As per the latest statistics by the National Domestic Violence Hotline, more than 12 million women and men suffer from some kind of domestic violence in a year. This means that on average, 24 people per minute are victims of physical violence or stalking by an intimate partner. Further, the reports also state that there is a direct link between child abuse and domestic violence. 40% of victims of child abuse report domestic violence in their home. The majority of the victims of domestic violence are women.
What Is Domestic Violence?
Although the definition of domestic violence varies from state to state, it can commonly be understood to include any acts of actual or threatened abuse including physical, sexual, emotional, or financial abuse, and threatening or intimidating behavior towards a spouse. A few states also refer to domestic violence as “cruel treatment.” The following are examples of the common types of domestic abuse that happen between married couples:
- Physical Abuse: This includes violent actions such as beating or causing physical pain in any manner.
- Emotional Abuse: Putting the other person down, playing mind games, using manipulation to make the other person feel that they are insane/crazy, humiliation, making them feel unworthy or doubt their self-esteem.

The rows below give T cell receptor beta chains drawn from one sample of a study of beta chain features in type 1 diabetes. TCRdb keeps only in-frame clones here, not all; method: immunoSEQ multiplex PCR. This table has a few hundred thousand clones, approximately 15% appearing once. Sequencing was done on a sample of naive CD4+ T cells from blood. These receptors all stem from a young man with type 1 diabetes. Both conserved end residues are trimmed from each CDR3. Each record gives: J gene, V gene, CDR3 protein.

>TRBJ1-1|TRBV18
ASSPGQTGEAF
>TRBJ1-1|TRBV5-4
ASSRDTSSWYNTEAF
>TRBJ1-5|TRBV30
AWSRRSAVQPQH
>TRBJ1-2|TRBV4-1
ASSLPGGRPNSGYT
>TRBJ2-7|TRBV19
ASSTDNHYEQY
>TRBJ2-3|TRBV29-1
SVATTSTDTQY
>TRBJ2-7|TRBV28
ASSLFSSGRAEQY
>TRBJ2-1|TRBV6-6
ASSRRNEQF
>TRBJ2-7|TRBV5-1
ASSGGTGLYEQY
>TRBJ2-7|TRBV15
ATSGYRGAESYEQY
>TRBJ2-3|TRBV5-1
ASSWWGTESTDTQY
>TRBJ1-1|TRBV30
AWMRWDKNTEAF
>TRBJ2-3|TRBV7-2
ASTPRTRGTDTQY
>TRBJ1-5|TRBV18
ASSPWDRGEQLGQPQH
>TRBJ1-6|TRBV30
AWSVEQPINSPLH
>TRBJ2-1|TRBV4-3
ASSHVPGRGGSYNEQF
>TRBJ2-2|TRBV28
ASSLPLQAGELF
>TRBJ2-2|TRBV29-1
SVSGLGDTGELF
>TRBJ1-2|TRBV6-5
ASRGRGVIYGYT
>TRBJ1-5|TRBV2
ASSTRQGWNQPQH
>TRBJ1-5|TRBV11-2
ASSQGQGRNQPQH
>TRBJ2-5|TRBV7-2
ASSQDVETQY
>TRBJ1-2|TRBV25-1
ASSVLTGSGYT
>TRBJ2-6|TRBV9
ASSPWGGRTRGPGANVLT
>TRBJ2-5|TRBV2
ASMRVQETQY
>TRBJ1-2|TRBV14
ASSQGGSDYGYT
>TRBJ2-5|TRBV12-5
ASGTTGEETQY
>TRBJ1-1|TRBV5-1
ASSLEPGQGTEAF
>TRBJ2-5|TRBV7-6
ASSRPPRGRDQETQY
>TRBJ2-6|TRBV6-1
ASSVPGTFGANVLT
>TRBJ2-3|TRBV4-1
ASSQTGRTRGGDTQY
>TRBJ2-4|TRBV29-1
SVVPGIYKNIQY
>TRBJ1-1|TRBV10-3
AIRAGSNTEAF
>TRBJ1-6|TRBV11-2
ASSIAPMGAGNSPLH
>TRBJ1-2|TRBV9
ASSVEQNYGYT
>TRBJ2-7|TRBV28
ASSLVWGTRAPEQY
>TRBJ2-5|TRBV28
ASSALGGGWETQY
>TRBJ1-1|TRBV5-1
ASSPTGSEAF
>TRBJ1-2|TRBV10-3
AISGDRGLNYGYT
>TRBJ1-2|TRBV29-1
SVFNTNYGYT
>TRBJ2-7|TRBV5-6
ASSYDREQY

- Control & Power Play: Controlling who the other person talks to, who they meet, where they go, limiting outside interaction.
- Tactics Through Children: Relaying messages through children, threatening to take the children away, feeding the child’s mind with false negative information about the victim, blaming for a child’s wrongful behavior.
- Economic/Financial Abuse: Making the other person beg for money, taking away their money using emotional tactics, preventing them from keeping or getting a job, and/or coercing or forcing them to take money from their parents.
- Using Gender Roles: Treating a woman like a domestic worker, not involving a woman in important decisions, women taunting and harassing a man for not earning enough.
- Property Damage: Causing damage to the spouse’s property
- Sexual Abuse: Sex against one’s wish or using sex as a means to fulfill one’s commands and demands.
Can Domestic Violence Be Grounds for Divorce?
Usually, a divorce proceeding can be categorized into two categories:
- At-Fault Divorce: Some states require that the spouse who wants to get a divorce must show some reason(s) or grounds for divorce. In such states, usually, “domestic violence” is a valid ground to seek divorce.
- No-Fault Divorce: A few states allow for a no-fault divorce. This means that the party seeking a divorce does not need to show any type of bad behavior on part of the other party to file for a divorce. In these states, a mere claim that there are “irreconcilable differences” to the extent that the marriage cannot be saved is enough to file for a divorce. However, the existence of “domestic violence” allegations does impact the rights of the parties during the divorce proceedings.